FIG. 2 illustrates diagrammatically a portion of a hybrid visible/thermal-infrared planar detector array 12 in accordance with the invention. The detector may comprise a substrate 60 which carries or has formed therein a plurality of interspersed infrared radiation responsive elements 62 and visible radiation responsive elements 64, preferably in alternating rows (or columns) of infrared elements and visible elements, as shown. As previously noted, each discrete element responds to the radiation impinging thereon and produces an output representative of the radiation emitted from a corresponding portion of the object or scene within the field of view of the optical system, and each output constitutes one pixel of the resulting image. To produce the visible and infrared images, the elements may be sequentially scanned row by row in a raster format to read the outputs of successive elements. These outputs constitute the raw signals which are supplied to the video frame generators of FIG. 1 to produce the visible and infrared images. To accomplish this, the detector array may include generally conventional read-out circuitry, such as charge coupled devices (CCD's) or FET's. FIG. 2 illustrates diagrammatically a preferred form of FET read-out circuitry, wherein a dual-gate FET 66 is carried by or formed in substrate 60 for each detector element 62 and 64. One gate (indicated by line 68) of the FET is connected to an associated row drive line 70, and the other gate (indicated by line 72) of the FET is connected to an associated column drive line 74. The row drive lines 70 may be connected to a row scanner/decoder 76, and the column drive lines 74 may be connected to a column scanner/decoder 78. The drains (indicated by lines 80) of the FET's 66 associated with infrared responsive elements 62 in a column may be connected to a common line 82, while the drains 84 of the FET's associated with the visible radiation responsive elements 64 in the column may be connected to another line 86. Each line 82 may be connected to a common infrared output line 88 by means of a gate, such as an FET, 90 which is controlled by the column scanner/decoder 78. Similarly, each line 86 may be connected to a common visible output line 92 by means of a gate or FET 94 which may be controlled by another column scanner/decoder 96.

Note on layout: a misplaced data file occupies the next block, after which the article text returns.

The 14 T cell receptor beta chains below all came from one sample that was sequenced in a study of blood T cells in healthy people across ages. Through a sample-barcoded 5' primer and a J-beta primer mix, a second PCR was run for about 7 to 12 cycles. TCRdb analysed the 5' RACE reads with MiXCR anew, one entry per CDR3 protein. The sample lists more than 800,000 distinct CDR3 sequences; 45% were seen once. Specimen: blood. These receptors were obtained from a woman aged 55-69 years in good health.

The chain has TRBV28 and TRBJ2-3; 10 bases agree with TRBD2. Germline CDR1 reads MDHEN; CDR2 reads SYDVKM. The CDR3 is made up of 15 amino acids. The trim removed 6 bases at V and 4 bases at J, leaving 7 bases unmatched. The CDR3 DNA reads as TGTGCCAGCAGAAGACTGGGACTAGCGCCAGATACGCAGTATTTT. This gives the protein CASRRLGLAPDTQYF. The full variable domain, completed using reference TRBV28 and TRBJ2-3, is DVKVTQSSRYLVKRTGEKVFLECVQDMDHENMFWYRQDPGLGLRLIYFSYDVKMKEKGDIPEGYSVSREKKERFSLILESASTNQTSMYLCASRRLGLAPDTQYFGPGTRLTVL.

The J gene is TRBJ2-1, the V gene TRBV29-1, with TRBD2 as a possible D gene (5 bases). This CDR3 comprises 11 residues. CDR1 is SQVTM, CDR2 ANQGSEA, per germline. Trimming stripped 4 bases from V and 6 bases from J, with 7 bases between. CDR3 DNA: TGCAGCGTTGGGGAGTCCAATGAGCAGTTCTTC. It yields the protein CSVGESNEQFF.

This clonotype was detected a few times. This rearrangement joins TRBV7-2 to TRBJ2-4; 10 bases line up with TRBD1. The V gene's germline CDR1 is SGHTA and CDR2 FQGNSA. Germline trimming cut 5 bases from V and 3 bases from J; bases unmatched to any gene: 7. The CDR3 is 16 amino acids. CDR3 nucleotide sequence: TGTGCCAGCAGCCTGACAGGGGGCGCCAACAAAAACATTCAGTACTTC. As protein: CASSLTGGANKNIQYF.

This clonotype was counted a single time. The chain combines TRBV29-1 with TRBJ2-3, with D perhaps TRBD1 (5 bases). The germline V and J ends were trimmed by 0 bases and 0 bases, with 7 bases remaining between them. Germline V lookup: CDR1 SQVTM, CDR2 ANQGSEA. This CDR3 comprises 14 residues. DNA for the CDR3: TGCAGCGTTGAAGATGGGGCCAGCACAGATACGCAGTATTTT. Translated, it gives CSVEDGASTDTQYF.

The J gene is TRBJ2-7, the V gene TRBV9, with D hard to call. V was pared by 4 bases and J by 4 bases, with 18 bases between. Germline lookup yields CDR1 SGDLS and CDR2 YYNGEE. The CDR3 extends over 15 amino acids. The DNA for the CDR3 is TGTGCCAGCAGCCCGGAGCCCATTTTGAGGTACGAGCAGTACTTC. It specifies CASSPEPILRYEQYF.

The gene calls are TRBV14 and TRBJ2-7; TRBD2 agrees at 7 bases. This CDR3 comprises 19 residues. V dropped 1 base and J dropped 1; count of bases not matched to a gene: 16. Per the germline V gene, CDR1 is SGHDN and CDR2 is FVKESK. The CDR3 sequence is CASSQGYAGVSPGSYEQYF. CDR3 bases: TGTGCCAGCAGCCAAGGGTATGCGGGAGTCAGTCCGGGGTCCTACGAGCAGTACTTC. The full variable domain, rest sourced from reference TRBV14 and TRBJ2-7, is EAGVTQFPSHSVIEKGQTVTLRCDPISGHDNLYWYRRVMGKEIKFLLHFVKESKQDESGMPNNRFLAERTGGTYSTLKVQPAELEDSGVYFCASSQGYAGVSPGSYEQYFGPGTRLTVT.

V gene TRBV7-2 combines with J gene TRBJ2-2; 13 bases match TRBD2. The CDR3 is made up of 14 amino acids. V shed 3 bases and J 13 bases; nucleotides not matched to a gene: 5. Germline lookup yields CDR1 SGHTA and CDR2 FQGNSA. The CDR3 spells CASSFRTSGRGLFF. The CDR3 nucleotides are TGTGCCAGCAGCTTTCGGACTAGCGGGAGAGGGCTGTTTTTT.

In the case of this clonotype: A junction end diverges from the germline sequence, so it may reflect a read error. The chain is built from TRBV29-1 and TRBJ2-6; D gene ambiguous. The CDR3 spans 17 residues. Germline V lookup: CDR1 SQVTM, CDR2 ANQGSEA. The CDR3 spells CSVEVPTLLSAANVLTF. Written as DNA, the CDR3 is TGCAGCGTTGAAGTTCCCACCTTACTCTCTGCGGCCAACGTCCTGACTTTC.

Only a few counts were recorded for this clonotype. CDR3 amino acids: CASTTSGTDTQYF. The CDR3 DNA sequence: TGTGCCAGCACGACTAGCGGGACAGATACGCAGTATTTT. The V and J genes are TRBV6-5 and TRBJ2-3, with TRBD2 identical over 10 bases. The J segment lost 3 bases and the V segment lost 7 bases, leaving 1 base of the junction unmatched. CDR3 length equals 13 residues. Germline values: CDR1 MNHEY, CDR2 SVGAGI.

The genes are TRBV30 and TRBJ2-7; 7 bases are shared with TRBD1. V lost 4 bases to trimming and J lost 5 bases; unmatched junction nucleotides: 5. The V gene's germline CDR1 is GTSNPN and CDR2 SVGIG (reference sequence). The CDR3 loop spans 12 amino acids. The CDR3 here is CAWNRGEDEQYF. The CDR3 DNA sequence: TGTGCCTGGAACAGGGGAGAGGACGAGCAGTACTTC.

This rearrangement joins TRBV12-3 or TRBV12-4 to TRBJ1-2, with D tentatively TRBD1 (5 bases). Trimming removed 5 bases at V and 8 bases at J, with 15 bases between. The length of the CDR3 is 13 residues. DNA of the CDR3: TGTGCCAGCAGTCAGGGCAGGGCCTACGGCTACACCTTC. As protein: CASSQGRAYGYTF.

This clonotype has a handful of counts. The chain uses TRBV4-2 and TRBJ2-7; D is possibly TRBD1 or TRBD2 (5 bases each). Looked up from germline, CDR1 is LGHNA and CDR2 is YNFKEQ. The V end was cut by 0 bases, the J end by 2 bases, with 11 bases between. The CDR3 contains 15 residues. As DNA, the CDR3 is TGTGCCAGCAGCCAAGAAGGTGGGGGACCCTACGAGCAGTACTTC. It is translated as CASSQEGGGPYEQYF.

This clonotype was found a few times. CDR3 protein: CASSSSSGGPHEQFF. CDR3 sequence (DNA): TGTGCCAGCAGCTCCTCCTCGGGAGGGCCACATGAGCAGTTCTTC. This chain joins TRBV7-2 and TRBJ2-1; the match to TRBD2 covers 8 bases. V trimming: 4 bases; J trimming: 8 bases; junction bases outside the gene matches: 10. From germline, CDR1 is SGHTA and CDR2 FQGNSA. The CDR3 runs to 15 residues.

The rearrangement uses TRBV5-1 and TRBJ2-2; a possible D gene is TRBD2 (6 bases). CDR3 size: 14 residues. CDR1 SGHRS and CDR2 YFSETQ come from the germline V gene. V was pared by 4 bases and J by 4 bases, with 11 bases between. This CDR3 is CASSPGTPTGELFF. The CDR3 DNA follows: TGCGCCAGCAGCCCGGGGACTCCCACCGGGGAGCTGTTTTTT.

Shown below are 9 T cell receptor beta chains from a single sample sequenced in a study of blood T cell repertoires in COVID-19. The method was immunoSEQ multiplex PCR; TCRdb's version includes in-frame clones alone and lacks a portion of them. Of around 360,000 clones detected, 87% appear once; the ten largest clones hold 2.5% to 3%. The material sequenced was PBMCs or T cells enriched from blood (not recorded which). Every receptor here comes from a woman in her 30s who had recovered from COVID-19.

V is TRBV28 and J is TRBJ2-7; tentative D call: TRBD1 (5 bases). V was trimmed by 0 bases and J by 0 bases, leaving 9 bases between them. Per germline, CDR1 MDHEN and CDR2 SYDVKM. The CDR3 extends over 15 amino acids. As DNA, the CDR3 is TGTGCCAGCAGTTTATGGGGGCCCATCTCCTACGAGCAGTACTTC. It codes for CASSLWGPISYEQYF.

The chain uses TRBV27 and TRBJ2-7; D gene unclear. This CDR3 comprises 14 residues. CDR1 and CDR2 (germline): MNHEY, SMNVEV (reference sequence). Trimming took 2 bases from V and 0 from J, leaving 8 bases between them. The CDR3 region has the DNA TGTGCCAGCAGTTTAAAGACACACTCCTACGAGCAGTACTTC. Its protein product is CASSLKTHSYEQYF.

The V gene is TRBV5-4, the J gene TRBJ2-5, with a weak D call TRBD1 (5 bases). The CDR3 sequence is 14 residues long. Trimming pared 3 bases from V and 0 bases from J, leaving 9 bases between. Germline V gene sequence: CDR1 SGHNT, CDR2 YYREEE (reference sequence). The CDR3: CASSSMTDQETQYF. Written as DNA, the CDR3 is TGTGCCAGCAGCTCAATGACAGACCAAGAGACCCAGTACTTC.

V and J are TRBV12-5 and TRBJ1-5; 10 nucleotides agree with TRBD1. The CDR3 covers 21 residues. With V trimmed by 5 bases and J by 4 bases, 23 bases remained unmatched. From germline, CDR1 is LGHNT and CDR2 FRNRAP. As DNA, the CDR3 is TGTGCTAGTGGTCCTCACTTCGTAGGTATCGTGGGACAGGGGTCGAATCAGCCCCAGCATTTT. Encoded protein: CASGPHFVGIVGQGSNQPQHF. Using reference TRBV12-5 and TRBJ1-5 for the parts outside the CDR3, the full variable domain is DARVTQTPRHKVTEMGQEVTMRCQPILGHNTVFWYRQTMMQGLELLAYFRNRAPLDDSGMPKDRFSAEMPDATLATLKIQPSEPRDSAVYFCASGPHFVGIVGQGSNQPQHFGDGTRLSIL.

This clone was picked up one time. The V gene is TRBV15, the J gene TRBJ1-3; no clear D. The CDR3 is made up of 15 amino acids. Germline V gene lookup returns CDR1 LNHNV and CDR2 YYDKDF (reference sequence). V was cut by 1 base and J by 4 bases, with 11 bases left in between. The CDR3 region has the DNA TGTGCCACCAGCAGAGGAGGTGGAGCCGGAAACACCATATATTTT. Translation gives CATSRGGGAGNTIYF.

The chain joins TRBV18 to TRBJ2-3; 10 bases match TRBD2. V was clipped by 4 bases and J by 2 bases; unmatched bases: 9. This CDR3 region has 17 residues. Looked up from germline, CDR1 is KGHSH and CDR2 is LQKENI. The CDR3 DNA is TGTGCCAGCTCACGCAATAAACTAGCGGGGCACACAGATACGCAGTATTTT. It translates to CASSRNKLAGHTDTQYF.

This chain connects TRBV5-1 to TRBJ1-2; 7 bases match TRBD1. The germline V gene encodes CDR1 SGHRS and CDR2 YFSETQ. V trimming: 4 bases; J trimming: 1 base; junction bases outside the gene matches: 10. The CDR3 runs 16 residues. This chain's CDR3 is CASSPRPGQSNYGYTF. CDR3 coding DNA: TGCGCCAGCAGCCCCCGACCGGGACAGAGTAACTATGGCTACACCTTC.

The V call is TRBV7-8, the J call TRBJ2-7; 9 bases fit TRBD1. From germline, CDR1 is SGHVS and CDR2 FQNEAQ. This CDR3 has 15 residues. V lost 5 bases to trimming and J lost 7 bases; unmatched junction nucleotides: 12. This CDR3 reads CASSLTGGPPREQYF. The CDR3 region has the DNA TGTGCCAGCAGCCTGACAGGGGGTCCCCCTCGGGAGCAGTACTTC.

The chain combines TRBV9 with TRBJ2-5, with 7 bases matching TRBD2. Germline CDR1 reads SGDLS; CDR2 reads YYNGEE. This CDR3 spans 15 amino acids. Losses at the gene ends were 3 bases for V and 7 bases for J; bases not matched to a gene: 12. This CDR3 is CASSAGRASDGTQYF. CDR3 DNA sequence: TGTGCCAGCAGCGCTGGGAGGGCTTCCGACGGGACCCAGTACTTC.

Each radiation responsive element is read by controlling gates 68 and 72 of its associated FET 66 to turn the FET on. This supplies a voltage corresponding to the amount of radiation impinging upon the element to the line 82 or 86 connected to the drain 80 or 84 of the FET. The row and column scanner/decoders 76 and 78 control the row and column lines 70 and 74 to read sequentially each successive element, either row-by-row or column-by-column, for example. The successive outputs from the infrared radiation responsive elements 62 are applied to the infrared output line 88 via gates 90, and the successive outputs from the visible radiation responsive elements 64 are applied to the visible output line 92 via gates 94.